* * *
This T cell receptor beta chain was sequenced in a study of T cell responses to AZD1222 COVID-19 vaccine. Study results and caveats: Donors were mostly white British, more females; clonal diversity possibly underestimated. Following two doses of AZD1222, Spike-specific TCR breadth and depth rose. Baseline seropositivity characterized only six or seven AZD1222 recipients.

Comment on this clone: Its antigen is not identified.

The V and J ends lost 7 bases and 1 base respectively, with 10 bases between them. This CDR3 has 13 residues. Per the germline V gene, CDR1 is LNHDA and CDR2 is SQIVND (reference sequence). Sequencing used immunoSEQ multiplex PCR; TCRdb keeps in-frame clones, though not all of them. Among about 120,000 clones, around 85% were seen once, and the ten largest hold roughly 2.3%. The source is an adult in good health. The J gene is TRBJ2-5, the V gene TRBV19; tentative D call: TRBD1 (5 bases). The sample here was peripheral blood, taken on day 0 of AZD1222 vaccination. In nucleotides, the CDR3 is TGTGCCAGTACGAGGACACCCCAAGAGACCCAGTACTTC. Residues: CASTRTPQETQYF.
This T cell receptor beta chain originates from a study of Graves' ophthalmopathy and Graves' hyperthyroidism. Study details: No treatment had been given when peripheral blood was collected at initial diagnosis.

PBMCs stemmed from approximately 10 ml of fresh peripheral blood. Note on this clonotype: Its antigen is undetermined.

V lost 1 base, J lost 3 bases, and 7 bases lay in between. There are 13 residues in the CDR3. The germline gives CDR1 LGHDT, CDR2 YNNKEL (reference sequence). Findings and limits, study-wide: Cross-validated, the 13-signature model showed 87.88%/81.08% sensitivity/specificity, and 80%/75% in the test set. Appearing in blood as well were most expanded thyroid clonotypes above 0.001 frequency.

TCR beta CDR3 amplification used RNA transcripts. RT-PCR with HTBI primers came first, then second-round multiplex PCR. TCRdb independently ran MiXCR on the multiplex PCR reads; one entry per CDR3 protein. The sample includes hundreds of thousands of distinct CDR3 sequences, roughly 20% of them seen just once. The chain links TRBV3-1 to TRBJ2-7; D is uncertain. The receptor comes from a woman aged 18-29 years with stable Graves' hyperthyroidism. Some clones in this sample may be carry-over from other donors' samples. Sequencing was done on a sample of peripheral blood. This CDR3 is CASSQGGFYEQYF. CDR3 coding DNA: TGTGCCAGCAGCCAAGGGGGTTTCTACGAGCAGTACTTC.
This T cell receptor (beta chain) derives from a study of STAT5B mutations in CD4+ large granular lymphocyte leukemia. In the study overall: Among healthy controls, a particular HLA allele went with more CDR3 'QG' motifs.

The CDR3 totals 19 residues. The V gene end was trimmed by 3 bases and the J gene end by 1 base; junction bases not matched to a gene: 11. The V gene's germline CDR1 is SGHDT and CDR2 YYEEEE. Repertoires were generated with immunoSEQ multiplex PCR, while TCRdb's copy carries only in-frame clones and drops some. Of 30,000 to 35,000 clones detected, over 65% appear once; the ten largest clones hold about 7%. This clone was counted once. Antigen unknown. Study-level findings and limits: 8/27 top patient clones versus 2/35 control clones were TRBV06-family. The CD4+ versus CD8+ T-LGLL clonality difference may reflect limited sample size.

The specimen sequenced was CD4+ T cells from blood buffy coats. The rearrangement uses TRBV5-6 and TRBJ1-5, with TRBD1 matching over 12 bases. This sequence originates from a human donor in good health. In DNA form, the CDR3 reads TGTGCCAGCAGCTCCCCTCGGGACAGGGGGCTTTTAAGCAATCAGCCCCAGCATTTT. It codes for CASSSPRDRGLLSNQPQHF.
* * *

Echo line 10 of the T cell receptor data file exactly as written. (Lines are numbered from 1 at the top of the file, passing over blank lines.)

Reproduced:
The specimen sequenced was CD4+ T cells from blood buffy coats. The rearrangement uses TRBV5-6 and TRBJ1-5, with TRBD1 matching over 12 bases. This sequence originates from a human donor in good health. In DNA form, the CDR3 reads TGTGCCAGCAGCTCCCCTCGGGACAGGGGGCTTTTAAGCAATCAGCCCCAGCATTTT. It codes for CASSSPRDRGLLSNQPQHF.